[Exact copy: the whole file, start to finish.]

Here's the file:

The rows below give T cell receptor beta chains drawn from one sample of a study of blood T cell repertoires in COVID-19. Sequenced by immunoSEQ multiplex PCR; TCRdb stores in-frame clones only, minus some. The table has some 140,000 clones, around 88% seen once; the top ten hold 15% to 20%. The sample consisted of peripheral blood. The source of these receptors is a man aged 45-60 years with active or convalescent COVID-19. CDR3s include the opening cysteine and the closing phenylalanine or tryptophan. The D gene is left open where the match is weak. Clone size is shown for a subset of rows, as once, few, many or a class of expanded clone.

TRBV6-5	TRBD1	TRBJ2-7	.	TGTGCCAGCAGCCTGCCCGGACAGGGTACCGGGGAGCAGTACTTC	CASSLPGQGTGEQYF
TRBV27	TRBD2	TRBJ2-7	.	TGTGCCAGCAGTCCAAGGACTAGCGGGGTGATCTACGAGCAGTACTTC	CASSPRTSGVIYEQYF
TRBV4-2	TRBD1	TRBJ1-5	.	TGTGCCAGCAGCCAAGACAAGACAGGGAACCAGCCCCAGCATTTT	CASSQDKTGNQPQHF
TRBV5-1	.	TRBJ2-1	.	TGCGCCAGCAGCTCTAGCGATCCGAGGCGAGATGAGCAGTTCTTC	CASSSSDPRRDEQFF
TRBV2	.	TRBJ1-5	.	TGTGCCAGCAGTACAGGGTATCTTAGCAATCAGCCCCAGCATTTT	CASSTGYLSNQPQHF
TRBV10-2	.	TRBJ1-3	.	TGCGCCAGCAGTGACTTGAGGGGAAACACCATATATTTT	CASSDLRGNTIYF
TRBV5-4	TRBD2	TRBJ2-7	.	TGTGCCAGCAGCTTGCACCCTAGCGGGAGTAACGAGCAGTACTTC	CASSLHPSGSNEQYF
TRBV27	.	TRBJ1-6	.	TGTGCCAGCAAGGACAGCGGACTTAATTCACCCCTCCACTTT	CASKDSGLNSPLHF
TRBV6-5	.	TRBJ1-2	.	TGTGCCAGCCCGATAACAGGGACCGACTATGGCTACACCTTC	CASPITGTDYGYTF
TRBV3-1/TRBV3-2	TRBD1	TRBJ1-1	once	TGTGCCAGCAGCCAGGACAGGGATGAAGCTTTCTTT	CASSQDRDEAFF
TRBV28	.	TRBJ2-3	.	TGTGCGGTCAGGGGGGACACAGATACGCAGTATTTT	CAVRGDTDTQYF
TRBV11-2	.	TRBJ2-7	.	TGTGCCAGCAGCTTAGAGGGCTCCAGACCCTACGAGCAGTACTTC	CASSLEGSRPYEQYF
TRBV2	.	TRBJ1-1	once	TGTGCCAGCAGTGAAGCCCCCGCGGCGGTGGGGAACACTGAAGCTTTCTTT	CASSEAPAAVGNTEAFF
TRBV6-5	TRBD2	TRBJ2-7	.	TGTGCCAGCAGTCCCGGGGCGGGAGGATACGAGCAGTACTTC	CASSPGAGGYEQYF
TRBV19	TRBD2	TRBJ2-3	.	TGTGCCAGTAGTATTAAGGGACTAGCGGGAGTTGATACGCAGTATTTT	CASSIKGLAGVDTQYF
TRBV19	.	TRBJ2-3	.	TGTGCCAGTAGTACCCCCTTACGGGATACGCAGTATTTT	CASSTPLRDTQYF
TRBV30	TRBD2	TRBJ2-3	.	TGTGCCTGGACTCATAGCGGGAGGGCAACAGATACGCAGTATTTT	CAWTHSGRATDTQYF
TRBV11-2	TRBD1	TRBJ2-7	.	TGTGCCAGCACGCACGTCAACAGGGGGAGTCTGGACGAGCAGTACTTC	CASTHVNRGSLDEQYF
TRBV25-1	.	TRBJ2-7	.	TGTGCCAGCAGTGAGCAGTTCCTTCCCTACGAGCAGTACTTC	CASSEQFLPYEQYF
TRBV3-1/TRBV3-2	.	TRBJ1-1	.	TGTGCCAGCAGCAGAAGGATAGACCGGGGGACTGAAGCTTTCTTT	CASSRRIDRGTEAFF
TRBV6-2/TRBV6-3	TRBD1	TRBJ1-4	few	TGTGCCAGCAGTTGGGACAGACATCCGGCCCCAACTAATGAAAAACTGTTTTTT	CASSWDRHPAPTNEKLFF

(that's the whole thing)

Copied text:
The rows below give T cell receptor beta chains drawn from one sample of a study of blood T cell repertoires in COVID-19. Sequenced by immunoSEQ multiplex PCR; TCRdb stores in-frame clones only, minus some. The table has some 140,000 clones, around 88% seen once; the top ten hold 15% to 20%. The sample consisted of peripheral blood. The source of these receptors is a man aged 45-60 years with active or convalescent COVID-19. CDR3s include the opening cysteine and the closing phenylalanine or tryptophan. The D gene is left open where the match is weak. Clone size is shown for a subset of rows, as once, few, many or a class of expanded clone.

TRBV6-5	TRBD1	TRBJ2-7	.	TGTGCCAGCAGCCTGCCCGGACAGGGTACCGGGGAGCAGTACTTC	CASSLPGQGTGEQYF
TRBV27	TRBD2	TRBJ2-7	.	TGTGCCAGCAGTCCAAGGACTAGCGGGGTGATCTACGAGCAGTACTTC	CASSPRTSGVIYEQYF
TRBV4-2	TRBD1	TRBJ1-5	.	TGTGCCAGCAGCCAAGACAAGACAGGGAACCAGCCCCAGCATTTT	CASSQDKTGNQPQHF
TRBV5-1	.	TRBJ2-1	.	TGCGCCAGCAGCTCTAGCGATCCGAGGCGAGATGAGCAGTTCTTC	CASSSSDPRRDEQFF
TRBV2	.	TRBJ1-5	.	TGTGCCAGCAGTACAGGGTATCTTAGCAATCAGCCCCAGCATTTT	CASSTGYLSNQPQHF
TRBV10-2	.	TRBJ1-3	.	TGCGCCAGCAGTGACTTGAGGGGAAACACCATATATTTT	CASSDLRGNTIYF
TRBV5-4	TRBD2	TRBJ2-7	.	TGTGCCAGCAGCTTGCACCCTAGCGGGAGTAACGAGCAGTACTTC	CASSLHPSGSNEQYF
TRBV27	.	TRBJ1-6	.	TGTGCCAGCAAGGACAGCGGACTTAATTCACCCCTCCACTTT	CASKDSGLNSPLHF
TRBV6-5	.	TRBJ1-2	.	TGTGCCAGCCCGATAACAGGGACCGACTATGGCTACACCTTC	CASPITGTDYGYTF
TRBV3-1/TRBV3-2	TRBD1	TRBJ1-1	once	TGTGCCAGCAGCCAGGACAGGGATGAAGCTTTCTTT	CASSQDRDEAFF
TRBV28	.	TRBJ2-3	.	TGTGCGGTCAGGGGGGACACAGATACGCAGTATTTT	CAVRGDTDTQYF
TRBV11-2	.	TRBJ2-7	.	TGTGCCAGCAGCTTAGAGGGCTCCAGACCCTACGAGCAGTACTTC	CASSLEGSRPYEQYF
TRBV2	.	TRBJ1-1	once	TGTGCCAGCAGTGAAGCCCCCGCGGCGGTGGGGAACACTGAAGCTTTCTTT	CASSEAPAAVGNTEAFF
TRBV6-5	TRBD2	TRBJ2-7	.	TGTGCCAGCAGTCCCGGGGCGGGAGGATACGAGCAGTACTTC	CASSPGAGGYEQYF
TRBV19	TRBD2	TRBJ2-3	.	TGTGCCAGTAGTATTAAGGGACTAGCGGGAGTTGATACGCAGTATTTT	CASSIKGLAGVDTQYF
TRBV19	.	TRBJ2-3	.	TGTGCCAGTAGTACCCCCTTACGGGATACGCAGTATTTT	CASSTPLRDTQYF
TRBV30	TRBD2	TRBJ2-3	.	TGTGCCTGGACTCATAGCGGGAGGGCAACAGATACGCAGTATTTT	CAWTHSGRATDTQYF
TRBV11-2	TRBD1	TRBJ2-7	.	TGTGCCAGCACGCACGTCAACAGGGGGAGTCTGGACGAGCAGTACTTC	CASTHVNRGSLDEQYF
TRBV25-1	.	TRBJ2-7	.	TGTGCCAGCAGTGAGCAGTTCCTTCCCTACGAGCAGTACTTC	CASSEQFLPYEQYF
TRBV3-1/TRBV3-2	.	TRBJ1-1	.	TGTGCCAGCAGCAGAAGGATAGACCGGGGGACTGAAGCTTTCTTT	CASSRRIDRGTEAFF
TRBV6-2/TRBV6-3	TRBD1	TRBJ1-4	few	TGTGCCAGCAGTTGGGACAGACATCCGGCCCCAACTAATGAAAAACTGTTTTTT	CASSWDRHPAPTNEKLFF